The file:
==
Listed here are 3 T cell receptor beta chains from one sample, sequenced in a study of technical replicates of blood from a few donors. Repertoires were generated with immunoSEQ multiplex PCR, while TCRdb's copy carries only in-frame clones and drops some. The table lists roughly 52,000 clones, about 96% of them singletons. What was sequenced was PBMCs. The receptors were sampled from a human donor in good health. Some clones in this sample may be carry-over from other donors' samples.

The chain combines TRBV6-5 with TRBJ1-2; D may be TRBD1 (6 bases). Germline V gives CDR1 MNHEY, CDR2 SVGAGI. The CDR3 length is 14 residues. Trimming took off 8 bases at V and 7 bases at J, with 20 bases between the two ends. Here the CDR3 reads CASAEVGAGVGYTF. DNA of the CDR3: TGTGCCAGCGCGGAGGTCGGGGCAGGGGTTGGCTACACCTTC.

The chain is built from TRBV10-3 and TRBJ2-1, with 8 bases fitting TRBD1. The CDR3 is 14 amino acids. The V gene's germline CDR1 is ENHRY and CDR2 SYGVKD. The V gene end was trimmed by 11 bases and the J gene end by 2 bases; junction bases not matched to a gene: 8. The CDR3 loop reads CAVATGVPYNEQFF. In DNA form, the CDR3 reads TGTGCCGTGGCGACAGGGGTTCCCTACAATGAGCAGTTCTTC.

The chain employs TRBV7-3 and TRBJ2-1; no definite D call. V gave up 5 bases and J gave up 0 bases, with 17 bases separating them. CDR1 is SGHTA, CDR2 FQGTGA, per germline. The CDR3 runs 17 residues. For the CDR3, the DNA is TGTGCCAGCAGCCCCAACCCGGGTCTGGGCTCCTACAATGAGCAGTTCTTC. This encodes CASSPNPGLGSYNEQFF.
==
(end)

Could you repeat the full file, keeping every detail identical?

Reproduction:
Listed here are 3 T cell receptor beta chains from one sample, sequenced in a study of technical replicates of blood from a few donors. Repertoires were generated with immunoSEQ multiplex PCR, while TCRdb's copy carries only in-frame clones and drops some. The table lists roughly 52,000 clones, about 96% of them singletons. What was sequenced was PBMCs. The receptors were sampled from a human donor in good health. Some clones in this sample may be carry-over from other donors' samples.

The chain combines TRBV6-5 with TRBJ1-2; D may be TRBD1 (6 bases). Germline V gives CDR1 MNHEY, CDR2 SVGAGI. The CDR3 length is 14 residues. Trimming took off 8 bases at V and 7 bases at J, with 20 bases between the two ends. Here the CDR3 reads CASAEVGAGVGYTF. DNA of the CDR3: TGTGCCAGCGCGGAGGTCGGGGCAGGGGTTGGCTACACCTTC.

The chain is built from TRBV10-3 and TRBJ2-1, with 8 bases fitting TRBD1. The CDR3 is 14 amino acids. The V gene's germline CDR1 is ENHRY and CDR2 SYGVKD. The V gene end was trimmed by 11 bases and the J gene end by 2 bases; junction bases not matched to a gene: 8. The CDR3 loop reads CAVATGVPYNEQFF. In DNA form, the CDR3 reads TGTGCCGTGGCGACAGGGGTTCCCTACAATGAGCAGTTCTTC.

The chain employs TRBV7-3 and TRBJ2-1; no definite D call. V gave up 5 bases and J gave up 0 bases, with 17 bases separating them. CDR1 is SGHTA, CDR2 FQGTGA, per germline. The CDR3 runs 17 residues. For the CDR3, the DNA is TGTGCCAGCAGCCCCAACCCGGGTCTGGGCTCCTACAATGAGCAGTTCTTC. This encodes CASSPNPGLGSYNEQFF.